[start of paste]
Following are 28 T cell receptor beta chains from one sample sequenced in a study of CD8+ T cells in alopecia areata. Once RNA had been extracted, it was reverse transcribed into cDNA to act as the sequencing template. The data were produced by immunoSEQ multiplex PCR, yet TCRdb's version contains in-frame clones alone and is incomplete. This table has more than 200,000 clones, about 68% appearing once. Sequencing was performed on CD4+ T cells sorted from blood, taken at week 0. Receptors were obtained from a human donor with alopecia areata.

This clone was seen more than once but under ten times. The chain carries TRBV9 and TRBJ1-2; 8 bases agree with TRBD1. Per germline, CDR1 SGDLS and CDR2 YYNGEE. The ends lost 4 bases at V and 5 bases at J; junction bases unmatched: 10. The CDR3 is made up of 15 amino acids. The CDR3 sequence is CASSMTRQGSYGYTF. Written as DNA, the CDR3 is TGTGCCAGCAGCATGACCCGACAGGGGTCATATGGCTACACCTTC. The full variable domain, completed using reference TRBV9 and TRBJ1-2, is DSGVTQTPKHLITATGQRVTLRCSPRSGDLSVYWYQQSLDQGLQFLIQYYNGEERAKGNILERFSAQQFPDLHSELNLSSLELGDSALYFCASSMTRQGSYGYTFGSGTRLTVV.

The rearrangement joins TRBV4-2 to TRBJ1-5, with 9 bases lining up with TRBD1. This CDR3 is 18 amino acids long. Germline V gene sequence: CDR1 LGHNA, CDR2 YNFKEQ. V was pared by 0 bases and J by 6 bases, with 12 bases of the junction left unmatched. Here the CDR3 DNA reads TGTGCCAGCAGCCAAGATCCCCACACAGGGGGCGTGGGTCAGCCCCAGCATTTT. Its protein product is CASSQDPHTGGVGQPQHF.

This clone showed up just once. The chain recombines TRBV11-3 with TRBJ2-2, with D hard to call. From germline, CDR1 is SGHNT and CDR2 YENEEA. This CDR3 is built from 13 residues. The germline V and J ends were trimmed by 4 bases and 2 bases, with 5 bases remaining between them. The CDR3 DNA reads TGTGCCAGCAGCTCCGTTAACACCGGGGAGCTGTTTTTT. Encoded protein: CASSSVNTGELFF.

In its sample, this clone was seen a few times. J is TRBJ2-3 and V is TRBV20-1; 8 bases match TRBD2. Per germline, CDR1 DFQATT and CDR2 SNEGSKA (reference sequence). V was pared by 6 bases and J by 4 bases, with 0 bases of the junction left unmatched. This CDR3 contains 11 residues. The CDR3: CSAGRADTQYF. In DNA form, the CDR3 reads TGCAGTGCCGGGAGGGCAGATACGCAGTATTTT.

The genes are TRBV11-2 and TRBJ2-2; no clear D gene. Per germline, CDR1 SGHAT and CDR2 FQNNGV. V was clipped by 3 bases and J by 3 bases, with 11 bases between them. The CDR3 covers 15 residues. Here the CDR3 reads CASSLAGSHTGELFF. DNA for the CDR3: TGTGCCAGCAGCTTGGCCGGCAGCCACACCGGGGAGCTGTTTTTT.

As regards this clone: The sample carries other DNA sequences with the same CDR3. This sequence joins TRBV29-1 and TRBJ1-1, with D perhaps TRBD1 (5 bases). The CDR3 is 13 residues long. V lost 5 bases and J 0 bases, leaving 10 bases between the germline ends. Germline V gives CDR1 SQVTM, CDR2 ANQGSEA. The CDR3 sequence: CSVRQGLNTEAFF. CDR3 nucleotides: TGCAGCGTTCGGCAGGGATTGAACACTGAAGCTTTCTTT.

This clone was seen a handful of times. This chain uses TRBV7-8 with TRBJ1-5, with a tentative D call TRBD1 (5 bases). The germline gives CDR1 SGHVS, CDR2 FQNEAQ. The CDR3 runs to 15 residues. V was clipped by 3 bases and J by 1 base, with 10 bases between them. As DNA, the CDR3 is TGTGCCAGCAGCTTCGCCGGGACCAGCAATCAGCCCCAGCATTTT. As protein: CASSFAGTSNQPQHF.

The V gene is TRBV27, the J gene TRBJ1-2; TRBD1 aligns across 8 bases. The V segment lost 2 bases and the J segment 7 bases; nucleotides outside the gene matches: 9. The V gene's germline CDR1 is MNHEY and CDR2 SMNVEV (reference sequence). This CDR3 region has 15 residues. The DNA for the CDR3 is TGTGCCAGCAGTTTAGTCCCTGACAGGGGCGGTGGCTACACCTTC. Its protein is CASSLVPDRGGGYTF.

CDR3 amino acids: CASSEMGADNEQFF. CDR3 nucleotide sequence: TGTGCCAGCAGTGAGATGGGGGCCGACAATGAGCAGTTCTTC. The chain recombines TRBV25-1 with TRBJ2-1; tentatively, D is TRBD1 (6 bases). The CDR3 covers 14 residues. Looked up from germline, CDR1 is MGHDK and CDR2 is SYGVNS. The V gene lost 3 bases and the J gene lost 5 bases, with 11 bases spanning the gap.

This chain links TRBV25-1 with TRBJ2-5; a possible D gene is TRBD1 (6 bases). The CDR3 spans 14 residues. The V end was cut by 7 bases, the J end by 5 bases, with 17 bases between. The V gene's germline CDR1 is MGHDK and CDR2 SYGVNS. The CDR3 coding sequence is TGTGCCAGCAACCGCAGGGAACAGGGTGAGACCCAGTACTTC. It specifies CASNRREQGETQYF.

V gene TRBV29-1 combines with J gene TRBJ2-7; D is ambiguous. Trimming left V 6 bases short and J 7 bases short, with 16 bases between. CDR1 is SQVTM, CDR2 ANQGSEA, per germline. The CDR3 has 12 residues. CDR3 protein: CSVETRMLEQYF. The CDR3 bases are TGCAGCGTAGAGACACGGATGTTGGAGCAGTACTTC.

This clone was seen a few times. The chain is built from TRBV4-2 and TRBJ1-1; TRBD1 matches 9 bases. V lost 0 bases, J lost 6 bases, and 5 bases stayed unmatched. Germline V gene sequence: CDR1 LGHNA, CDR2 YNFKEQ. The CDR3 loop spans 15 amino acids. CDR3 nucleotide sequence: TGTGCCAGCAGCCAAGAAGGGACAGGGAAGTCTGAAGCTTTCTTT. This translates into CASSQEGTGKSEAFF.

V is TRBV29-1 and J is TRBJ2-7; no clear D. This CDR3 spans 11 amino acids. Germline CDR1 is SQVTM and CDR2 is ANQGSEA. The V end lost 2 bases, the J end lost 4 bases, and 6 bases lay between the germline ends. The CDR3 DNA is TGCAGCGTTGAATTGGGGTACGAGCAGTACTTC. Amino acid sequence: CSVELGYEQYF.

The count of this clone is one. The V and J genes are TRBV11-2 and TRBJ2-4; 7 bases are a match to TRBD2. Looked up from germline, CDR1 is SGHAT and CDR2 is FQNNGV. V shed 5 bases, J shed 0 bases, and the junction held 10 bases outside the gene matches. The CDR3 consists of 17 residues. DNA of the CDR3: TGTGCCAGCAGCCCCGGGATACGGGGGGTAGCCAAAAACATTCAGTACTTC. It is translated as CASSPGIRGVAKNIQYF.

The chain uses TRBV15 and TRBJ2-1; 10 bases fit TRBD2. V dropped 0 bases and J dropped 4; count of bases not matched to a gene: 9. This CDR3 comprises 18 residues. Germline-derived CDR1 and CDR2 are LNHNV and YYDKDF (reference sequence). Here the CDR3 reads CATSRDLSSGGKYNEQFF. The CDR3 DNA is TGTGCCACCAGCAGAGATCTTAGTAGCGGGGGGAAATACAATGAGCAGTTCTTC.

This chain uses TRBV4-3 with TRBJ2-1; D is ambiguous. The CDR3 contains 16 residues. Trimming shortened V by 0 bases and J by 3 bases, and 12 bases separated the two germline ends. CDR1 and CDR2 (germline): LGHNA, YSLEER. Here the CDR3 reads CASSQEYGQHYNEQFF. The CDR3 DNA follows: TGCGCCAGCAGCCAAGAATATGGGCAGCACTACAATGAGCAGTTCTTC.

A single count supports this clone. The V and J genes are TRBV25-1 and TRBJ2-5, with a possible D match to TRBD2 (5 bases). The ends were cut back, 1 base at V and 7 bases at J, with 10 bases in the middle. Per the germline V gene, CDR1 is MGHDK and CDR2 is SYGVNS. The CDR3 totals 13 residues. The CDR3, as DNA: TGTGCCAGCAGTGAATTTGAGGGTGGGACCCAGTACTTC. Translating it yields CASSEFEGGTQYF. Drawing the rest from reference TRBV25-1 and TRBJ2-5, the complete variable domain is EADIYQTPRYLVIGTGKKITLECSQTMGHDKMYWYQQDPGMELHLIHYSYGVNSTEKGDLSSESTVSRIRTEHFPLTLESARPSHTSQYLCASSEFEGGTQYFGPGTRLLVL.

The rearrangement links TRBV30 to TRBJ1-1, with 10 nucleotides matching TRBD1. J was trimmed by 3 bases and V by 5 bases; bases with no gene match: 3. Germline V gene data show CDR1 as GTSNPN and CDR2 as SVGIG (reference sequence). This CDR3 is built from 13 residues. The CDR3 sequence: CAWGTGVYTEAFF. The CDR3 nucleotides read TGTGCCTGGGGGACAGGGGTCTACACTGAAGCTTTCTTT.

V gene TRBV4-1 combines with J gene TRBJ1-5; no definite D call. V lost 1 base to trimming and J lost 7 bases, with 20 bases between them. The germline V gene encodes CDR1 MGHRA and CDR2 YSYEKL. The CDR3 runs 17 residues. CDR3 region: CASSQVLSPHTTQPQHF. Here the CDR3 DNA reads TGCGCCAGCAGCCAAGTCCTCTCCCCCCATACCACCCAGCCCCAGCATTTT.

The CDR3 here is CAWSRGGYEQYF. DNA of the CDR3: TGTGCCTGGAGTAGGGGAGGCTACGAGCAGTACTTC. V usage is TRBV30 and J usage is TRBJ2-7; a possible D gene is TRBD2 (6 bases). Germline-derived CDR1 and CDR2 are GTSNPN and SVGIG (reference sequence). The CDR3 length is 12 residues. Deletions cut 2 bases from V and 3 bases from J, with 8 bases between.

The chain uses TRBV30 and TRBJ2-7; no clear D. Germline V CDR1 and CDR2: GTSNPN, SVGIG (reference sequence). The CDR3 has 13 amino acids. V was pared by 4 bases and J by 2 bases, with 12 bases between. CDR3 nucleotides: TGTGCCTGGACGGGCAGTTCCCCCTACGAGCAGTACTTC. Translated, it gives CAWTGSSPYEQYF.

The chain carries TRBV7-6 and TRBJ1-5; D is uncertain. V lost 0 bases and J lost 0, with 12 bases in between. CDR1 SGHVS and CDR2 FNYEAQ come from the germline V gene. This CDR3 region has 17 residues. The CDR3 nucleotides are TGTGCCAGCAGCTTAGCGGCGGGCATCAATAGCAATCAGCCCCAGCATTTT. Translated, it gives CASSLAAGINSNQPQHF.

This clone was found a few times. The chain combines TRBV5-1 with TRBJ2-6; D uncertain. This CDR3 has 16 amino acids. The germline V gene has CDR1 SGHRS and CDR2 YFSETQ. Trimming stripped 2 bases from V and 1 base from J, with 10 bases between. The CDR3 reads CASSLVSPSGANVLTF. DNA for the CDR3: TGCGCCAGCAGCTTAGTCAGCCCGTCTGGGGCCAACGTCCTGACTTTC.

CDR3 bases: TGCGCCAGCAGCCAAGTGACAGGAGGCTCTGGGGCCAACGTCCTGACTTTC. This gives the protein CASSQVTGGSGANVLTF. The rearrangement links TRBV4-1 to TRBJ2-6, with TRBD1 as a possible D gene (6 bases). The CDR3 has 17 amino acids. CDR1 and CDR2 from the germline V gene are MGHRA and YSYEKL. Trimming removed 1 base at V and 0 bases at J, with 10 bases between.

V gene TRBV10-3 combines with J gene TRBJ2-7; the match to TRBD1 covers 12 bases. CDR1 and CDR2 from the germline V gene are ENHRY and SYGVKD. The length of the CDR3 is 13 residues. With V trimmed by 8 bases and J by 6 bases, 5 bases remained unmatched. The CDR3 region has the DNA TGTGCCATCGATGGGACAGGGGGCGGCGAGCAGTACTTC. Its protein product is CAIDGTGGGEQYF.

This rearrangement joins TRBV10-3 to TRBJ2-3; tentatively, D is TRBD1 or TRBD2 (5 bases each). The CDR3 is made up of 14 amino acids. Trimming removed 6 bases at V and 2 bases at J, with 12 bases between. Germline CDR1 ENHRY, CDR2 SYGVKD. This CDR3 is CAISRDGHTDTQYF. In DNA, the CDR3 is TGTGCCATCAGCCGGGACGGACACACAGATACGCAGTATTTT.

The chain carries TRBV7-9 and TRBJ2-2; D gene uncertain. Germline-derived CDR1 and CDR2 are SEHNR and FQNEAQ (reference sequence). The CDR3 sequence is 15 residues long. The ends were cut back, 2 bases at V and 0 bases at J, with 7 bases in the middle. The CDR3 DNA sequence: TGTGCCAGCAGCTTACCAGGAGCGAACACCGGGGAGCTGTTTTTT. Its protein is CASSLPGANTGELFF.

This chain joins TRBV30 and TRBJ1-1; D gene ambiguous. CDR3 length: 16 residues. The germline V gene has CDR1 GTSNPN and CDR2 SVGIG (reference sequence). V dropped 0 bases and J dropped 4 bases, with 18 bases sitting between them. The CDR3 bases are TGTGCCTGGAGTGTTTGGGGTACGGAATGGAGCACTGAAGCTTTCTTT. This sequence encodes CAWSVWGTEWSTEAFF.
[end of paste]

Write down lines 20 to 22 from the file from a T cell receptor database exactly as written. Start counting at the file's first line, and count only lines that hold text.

V gene TRBV4-1 combines with J gene TRBJ1-5; no definite D call. V lost 1 base to trimming and J lost 7 bases, with 20 bases between them. The germline V gene encodes CDR1 MGHRA and CDR2 YSYEKL. The CDR3 runs 17 residues. CDR3 region: CASSQVLSPHTTQPQHF. Here the CDR3 DNA reads TGCGCCAGCAGCCAAGTCCTCTCCCCCCATACCACCCAGCCCCAGCATTTT.

The CDR3 here is CAWSRGGYEQYF. DNA of the CDR3: TGTGCCTGGAGTAGGGGAGGCTACGAGCAGTACTTC. V usage is TRBV30 and J usage is TRBJ2-7; a possible D gene is TRBD2 (6 bases). Germline-derived CDR1 and CDR2 are GTSNPN and SVGIG (reference sequence). The CDR3 length is 12 residues. Deletions cut 2 bases from V and 3 bases from J, with 8 bases between.

The chain uses TRBV30 and TRBJ2-7; no clear D. Germline V CDR1 and CDR2: GTSNPN, SVGIG (reference sequence). The CDR3 has 13 amino acids. V was pared by 4 bases and J by 2 bases, with 12 bases between. CDR3 nucleotides: TGTGCCTGGACGGGCAGTTCCCCCTACGAGCAGTACTTC. Translated, it gives CAWTGSSPYEQYF.